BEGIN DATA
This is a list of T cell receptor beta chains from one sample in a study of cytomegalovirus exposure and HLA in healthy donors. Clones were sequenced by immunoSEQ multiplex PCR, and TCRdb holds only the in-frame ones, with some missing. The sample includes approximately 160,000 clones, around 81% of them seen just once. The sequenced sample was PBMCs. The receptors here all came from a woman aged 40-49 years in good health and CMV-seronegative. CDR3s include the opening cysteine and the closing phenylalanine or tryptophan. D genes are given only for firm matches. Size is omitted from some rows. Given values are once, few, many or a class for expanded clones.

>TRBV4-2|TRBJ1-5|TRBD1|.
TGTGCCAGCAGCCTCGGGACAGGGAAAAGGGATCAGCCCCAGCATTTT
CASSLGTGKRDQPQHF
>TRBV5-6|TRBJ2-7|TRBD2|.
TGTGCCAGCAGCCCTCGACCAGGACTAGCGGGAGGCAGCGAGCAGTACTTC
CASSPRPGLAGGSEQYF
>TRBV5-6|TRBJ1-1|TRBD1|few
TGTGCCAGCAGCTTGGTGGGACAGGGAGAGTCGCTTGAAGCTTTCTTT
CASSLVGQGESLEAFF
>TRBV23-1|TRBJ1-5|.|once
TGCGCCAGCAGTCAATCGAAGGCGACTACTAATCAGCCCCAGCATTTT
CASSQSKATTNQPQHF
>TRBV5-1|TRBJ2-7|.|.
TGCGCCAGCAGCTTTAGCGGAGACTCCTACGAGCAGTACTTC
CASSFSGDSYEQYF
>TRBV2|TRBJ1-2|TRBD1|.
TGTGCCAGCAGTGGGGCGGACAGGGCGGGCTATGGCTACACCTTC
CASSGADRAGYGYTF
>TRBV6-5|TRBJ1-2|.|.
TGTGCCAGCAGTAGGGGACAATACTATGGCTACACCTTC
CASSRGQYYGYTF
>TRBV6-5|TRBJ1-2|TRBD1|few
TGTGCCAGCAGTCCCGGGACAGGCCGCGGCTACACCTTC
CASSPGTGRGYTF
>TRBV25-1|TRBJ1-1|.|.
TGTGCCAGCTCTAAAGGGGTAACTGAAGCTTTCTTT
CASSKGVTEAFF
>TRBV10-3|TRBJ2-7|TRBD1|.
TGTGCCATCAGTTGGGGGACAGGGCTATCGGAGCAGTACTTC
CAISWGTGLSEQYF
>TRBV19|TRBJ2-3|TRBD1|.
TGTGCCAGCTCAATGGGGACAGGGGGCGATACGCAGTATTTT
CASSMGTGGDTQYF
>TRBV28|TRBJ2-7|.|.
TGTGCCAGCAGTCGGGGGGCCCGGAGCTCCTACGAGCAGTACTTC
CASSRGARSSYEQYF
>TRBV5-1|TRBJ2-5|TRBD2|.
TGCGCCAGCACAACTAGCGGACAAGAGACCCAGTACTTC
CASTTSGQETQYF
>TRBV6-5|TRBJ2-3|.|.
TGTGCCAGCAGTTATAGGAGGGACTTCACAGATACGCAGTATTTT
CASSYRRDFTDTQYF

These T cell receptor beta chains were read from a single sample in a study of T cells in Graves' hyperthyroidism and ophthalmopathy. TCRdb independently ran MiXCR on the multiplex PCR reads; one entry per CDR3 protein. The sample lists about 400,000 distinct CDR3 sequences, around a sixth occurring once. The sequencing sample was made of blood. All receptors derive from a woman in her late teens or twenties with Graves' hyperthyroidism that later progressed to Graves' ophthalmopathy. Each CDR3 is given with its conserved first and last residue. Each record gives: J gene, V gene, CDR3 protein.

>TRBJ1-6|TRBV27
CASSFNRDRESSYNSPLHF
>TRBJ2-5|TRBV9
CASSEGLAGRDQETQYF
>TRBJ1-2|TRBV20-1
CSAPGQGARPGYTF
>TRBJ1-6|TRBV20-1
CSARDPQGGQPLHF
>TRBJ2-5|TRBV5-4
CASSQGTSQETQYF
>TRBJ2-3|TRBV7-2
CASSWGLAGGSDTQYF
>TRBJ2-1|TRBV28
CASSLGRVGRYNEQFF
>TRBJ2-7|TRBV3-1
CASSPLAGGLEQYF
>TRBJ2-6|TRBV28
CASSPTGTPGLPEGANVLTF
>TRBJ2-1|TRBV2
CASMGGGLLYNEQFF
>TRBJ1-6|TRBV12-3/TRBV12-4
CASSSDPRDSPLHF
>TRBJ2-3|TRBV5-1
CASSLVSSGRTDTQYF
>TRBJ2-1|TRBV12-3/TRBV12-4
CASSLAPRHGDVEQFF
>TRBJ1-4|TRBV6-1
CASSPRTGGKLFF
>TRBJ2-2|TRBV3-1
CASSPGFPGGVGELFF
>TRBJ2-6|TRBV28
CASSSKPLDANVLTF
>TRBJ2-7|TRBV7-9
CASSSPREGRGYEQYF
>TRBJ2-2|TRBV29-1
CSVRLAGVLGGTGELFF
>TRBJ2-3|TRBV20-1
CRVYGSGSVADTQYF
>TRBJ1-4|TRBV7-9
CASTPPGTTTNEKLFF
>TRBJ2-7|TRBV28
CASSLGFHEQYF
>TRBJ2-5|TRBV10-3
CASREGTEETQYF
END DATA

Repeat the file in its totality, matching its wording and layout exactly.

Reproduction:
This is a list of T cell receptor beta chains from one sample in a study of cytomegalovirus exposure and HLA in healthy donors. Clones were sequenced by immunoSEQ multiplex PCR, and TCRdb holds only the in-frame ones, with some missing. The sample includes approximately 160,000 clones, around 81% of them seen just once. The sequenced sample was PBMCs. The receptors here all came from a woman aged 40-49 years in good health and CMV-seronegative. CDR3s include the opening cysteine and the closing phenylalanine or tryptophan. D genes are given only for firm matches. Size is omitted from some rows. Given values are once, few, many or a class for expanded clones.

>TRBV4-2|TRBJ1-5|TRBD1|.
TGTGCCAGCAGCCTCGGGACAGGGAAAAGGGATCAGCCCCAGCATTTT
CASSLGTGKRDQPQHF
>TRBV5-6|TRBJ2-7|TRBD2|.
TGTGCCAGCAGCCCTCGACCAGGACTAGCGGGAGGCAGCGAGCAGTACTTC
CASSPRPGLAGGSEQYF
>TRBV5-6|TRBJ1-1|TRBD1|few
TGTGCCAGCAGCTTGGTGGGACAGGGAGAGTCGCTTGAAGCTTTCTTT
CASSLVGQGESLEAFF
>TRBV23-1|TRBJ1-5|.|once
TGCGCCAGCAGTCAATCGAAGGCGACTACTAATCAGCCCCAGCATTTT
CASSQSKATTNQPQHF
>TRBV5-1|TRBJ2-7|.|.
TGCGCCAGCAGCTTTAGCGGAGACTCCTACGAGCAGTACTTC
CASSFSGDSYEQYF
>TRBV2|TRBJ1-2|TRBD1|.
TGTGCCAGCAGTGGGGCGGACAGGGCGGGCTATGGCTACACCTTC
CASSGADRAGYGYTF
>TRBV6-5|TRBJ1-2|.|.
TGTGCCAGCAGTAGGGGACAATACTATGGCTACACCTTC
CASSRGQYYGYTF
>TRBV6-5|TRBJ1-2|TRBD1|few
TGTGCCAGCAGTCCCGGGACAGGCCGCGGCTACACCTTC
CASSPGTGRGYTF
>TRBV25-1|TRBJ1-1|.|.
TGTGCCAGCTCTAAAGGGGTAACTGAAGCTTTCTTT
CASSKGVTEAFF
>TRBV10-3|TRBJ2-7|TRBD1|.
TGTGCCATCAGTTGGGGGACAGGGCTATCGGAGCAGTACTTC
CAISWGTGLSEQYF
>TRBV19|TRBJ2-3|TRBD1|.
TGTGCCAGCTCAATGGGGACAGGGGGCGATACGCAGTATTTT
CASSMGTGGDTQYF
>TRBV28|TRBJ2-7|.|.
TGTGCCAGCAGTCGGGGGGCCCGGAGCTCCTACGAGCAGTACTTC
CASSRGARSSYEQYF
>TRBV5-1|TRBJ2-5|TRBD2|.
TGCGCCAGCACAACTAGCGGACAAGAGACCCAGTACTTC
CASTTSGQETQYF
>TRBV6-5|TRBJ2-3|.|.
TGTGCCAGCAGTTATAGGAGGGACTTCACAGATACGCAGTATTTT
CASSYRRDFTDTQYF

These T cell receptor beta chains were read from a single sample in a study of T cells in Graves' hyperthyroidism and ophthalmopathy. TCRdb independently ran MiXCR on the multiplex PCR reads; one entry per CDR3 protein. The sample lists about 400,000 distinct CDR3 sequences, around a sixth occurring once. The sequencing sample was made of blood. All receptors derive from a woman in her late teens or twenties with Graves' hyperthyroidism that later progressed to Graves' ophthalmopathy. Each CDR3 is given with its conserved first and last residue. Each record gives: J gene, V gene, CDR3 protein.

>TRBJ1-6|TRBV27
CASSFNRDRESSYNSPLHF
>TRBJ2-5|TRBV9
CASSEGLAGRDQETQYF
>TRBJ1-2|TRBV20-1
CSAPGQGARPGYTF
>TRBJ1-6|TRBV20-1
CSARDPQGGQPLHF
>TRBJ2-5|TRBV5-4
CASSQGTSQETQYF
>TRBJ2-3|TRBV7-2
CASSWGLAGGSDTQYF
>TRBJ2-1|TRBV28
CASSLGRVGRYNEQFF
>TRBJ2-7|TRBV3-1
CASSPLAGGLEQYF
>TRBJ2-6|TRBV28
CASSPTGTPGLPEGANVLTF
>TRBJ2-1|TRBV2
CASMGGGLLYNEQFF
>TRBJ1-6|TRBV12-3/TRBV12-4
CASSSDPRDSPLHF
>TRBJ2-3|TRBV5-1
CASSLVSSGRTDTQYF
>TRBJ2-1|TRBV12-3/TRBV12-4
CASSLAPRHGDVEQFF
>TRBJ1-4|TRBV6-1
CASSPRTGGKLFF
>TRBJ2-2|TRBV3-1
CASSPGFPGGVGELFF
>TRBJ2-6|TRBV28
CASSSKPLDANVLTF
>TRBJ2-7|TRBV7-9
CASSSPREGRGYEQYF
>TRBJ2-2|TRBV29-1
CSVRLAGVLGGTGELFF
>TRBJ2-3|TRBV20-1
CRVYGSGSVADTQYF
>TRBJ1-4|TRBV7-9
CASTPPGTTTNEKLFF
>TRBJ2-7|TRBV28
CASSLGFHEQYF
>TRBJ2-5|TRBV10-3
CASREGTEETQYF